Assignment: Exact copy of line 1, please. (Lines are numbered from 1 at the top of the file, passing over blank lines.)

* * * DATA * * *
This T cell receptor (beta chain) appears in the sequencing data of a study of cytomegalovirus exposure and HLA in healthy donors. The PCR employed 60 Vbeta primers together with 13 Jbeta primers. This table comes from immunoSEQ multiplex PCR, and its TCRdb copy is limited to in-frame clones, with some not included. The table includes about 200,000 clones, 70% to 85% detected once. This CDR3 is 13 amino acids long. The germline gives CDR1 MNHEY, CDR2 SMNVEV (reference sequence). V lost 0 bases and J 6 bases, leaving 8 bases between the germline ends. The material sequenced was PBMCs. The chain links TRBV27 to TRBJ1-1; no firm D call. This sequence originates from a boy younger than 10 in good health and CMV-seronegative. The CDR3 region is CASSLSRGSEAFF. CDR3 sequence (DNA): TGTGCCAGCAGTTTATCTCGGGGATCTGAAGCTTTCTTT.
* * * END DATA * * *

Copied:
This T cell receptor (beta chain) appears in the sequencing data of a study of cytomegalovirus exposure and HLA in healthy donors. The PCR employed 60 Vbeta primers together with 13 Jbeta primers. This table comes from immunoSEQ multiplex PCR, and its TCRdb copy is limited to in-frame clones, with some not included. The table includes about 200,000 clones, 70% to 85% detected once. This CDR3 is 13 amino acids long. The germline gives CDR1 MNHEY, CDR2 SMNVEV (reference sequence). V lost 0 bases and J 6 bases, leaving 8 bases between the germline ends. The material sequenced was PBMCs. The chain links TRBV27 to TRBJ1-1; no firm D call. This sequence originates from a boy younger than 10 in good health and CMV-seronegative. The CDR3 region is CASSLSRGSEAFF. CDR3 sequence (DNA): TGTGCCAGCAGTTTATCTCGGGGATCTGAAGCTTTCTTT.